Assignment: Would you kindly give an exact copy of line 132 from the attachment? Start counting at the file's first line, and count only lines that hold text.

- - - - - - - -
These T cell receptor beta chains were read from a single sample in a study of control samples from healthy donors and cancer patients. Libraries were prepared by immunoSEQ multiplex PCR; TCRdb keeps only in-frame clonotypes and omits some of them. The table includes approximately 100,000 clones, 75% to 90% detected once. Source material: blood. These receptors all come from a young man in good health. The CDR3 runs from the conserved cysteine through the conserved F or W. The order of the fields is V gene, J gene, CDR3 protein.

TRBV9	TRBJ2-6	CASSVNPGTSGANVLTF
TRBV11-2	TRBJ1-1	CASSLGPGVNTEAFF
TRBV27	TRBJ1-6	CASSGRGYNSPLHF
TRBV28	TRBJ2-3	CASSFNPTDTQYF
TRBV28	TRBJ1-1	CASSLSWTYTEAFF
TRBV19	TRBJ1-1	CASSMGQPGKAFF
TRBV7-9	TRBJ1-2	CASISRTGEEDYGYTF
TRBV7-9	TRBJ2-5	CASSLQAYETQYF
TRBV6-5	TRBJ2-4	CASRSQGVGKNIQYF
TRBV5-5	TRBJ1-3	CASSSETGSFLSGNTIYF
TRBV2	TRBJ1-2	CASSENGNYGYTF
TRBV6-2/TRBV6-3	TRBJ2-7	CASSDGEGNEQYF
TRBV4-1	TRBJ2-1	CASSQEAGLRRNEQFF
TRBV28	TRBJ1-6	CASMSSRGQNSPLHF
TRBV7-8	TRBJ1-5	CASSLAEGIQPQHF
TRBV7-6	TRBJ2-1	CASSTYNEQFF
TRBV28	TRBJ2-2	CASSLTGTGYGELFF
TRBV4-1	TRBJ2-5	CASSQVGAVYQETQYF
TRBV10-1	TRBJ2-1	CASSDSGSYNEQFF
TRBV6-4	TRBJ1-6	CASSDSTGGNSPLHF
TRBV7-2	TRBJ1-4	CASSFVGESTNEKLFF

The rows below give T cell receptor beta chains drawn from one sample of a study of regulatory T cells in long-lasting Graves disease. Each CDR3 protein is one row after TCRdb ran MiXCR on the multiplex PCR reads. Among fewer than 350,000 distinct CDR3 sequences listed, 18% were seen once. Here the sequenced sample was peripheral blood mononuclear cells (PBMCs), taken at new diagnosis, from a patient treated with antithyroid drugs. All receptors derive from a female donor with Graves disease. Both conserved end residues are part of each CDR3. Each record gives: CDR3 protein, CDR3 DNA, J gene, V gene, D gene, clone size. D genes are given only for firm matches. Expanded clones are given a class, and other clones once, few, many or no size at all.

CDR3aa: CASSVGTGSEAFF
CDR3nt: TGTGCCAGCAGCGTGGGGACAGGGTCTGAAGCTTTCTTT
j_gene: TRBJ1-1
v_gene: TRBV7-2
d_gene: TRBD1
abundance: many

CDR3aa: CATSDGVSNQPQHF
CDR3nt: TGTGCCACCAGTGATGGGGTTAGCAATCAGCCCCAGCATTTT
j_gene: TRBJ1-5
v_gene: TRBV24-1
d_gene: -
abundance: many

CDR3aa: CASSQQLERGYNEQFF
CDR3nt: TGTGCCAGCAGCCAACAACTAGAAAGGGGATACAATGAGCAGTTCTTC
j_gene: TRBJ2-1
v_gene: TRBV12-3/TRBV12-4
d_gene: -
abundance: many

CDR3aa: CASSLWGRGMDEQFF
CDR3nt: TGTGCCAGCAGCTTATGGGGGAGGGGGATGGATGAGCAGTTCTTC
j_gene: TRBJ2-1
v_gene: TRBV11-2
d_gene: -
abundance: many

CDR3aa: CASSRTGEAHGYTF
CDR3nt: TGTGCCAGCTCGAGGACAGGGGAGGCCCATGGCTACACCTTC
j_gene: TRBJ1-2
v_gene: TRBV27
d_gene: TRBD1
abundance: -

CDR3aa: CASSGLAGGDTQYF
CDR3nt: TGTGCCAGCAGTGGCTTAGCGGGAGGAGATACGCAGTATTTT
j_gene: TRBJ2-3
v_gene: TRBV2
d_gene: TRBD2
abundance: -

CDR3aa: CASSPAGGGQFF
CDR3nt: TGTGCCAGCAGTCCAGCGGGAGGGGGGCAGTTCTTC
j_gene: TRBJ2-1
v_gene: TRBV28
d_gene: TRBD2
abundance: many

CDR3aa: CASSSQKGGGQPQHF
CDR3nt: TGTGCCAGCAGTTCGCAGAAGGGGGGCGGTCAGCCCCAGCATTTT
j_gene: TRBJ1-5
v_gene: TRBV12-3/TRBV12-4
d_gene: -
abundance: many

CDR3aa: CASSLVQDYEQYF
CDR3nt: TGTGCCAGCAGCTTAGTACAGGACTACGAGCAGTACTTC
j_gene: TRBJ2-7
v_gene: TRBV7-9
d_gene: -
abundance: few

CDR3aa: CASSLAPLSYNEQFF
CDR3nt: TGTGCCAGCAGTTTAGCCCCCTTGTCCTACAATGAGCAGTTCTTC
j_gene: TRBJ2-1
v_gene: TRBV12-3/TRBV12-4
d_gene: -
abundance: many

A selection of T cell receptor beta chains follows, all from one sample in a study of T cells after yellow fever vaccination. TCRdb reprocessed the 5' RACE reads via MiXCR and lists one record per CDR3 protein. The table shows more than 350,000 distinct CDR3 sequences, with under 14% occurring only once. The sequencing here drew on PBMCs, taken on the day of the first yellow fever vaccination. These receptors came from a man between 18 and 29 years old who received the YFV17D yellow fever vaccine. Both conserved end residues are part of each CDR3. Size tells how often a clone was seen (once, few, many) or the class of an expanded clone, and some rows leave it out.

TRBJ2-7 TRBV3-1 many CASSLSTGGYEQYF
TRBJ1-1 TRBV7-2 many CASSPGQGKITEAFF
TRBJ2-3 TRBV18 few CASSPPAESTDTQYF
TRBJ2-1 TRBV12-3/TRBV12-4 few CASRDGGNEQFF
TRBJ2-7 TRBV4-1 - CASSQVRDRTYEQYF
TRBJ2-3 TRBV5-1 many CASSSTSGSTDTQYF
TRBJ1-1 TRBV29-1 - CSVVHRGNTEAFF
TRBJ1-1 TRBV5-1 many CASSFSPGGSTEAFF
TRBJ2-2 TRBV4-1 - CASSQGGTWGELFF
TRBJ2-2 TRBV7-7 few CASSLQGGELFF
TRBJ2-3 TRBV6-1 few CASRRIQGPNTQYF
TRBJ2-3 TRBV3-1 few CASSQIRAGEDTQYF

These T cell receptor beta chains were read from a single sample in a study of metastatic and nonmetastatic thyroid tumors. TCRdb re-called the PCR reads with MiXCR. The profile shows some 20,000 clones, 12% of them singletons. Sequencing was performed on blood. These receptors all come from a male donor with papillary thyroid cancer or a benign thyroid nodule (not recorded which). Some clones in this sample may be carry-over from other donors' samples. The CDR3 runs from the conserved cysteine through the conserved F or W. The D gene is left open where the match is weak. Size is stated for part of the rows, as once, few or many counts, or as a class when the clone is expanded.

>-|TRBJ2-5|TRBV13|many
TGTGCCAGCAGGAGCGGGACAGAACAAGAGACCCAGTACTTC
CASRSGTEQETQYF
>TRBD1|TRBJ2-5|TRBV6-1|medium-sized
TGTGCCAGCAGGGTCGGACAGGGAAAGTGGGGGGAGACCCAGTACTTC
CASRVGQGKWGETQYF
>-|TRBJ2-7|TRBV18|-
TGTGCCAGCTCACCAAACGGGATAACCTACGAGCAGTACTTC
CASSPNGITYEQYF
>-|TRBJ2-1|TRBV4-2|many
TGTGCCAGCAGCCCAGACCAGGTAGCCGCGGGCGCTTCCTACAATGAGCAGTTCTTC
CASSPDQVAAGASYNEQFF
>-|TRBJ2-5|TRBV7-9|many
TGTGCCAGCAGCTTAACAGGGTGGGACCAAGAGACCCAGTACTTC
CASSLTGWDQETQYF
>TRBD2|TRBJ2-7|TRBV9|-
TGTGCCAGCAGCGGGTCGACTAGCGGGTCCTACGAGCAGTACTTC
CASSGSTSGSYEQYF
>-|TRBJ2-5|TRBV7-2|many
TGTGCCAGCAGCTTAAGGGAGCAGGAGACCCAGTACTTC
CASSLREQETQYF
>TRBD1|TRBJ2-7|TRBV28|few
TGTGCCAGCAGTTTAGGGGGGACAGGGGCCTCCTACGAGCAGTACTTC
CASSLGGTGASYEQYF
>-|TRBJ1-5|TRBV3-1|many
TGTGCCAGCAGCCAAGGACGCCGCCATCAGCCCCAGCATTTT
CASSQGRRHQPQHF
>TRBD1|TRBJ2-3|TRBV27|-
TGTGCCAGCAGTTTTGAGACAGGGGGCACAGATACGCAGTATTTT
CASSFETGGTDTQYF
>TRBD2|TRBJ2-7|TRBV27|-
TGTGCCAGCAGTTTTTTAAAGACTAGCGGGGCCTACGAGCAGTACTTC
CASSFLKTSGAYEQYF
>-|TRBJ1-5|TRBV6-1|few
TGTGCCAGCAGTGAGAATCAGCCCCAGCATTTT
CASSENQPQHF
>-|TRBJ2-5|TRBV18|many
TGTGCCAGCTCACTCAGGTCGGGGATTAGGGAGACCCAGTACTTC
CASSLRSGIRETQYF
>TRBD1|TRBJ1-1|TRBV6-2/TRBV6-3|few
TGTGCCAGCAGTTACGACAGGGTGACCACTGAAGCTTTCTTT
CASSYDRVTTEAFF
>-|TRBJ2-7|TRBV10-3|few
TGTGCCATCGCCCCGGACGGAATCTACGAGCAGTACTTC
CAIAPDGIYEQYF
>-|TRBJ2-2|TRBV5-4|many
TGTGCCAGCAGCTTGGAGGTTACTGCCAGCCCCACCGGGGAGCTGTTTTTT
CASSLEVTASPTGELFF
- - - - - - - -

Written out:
TGTGCCAGCAGTGAGAATCAGCCCCAGCATTTT